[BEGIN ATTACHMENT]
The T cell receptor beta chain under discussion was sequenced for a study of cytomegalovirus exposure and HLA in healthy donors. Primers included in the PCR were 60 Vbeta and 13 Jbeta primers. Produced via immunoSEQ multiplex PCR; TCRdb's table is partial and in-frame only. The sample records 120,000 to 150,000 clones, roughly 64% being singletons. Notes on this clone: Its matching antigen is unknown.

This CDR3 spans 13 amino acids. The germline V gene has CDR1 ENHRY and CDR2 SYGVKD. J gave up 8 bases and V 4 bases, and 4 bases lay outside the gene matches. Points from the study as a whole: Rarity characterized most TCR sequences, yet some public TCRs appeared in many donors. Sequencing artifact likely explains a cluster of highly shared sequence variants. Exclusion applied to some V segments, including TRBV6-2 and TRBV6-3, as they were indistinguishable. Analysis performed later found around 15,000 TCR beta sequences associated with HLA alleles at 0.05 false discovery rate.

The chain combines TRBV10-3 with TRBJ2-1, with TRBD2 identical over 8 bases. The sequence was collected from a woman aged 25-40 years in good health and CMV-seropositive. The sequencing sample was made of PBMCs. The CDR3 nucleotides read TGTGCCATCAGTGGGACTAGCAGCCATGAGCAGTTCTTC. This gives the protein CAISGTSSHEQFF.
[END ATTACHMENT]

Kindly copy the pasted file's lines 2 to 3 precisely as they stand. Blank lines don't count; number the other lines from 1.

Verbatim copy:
This CDR3 spans 13 amino acids. The germline V gene has CDR1 ENHRY and CDR2 SYGVKD. J gave up 8 bases and V 4 bases, and 4 bases lay outside the gene matches. Points from the study as a whole: Rarity characterized most TCR sequences, yet some public TCRs appeared in many donors. Sequencing artifact likely explains a cluster of highly shared sequence variants. Exclusion applied to some V segments, including TRBV6-2 and TRBV6-3, as they were indistinguishable. Analysis performed later found around 15,000 TCR beta sequences associated with HLA alleles at 0.05 false discovery rate.

The chain combines TRBV10-3 with TRBJ2-1, with TRBD2 identical over 8 bases. The sequence was collected from a woman aged 25-40 years in good health and CMV-seropositive. The sequencing sample was made of PBMCs. The CDR3 nucleotides read TGTGCCATCAGTGGGACTAGCAGCCATGAGCAGTTCTTC. This gives the protein CAISGTSSHEQFF.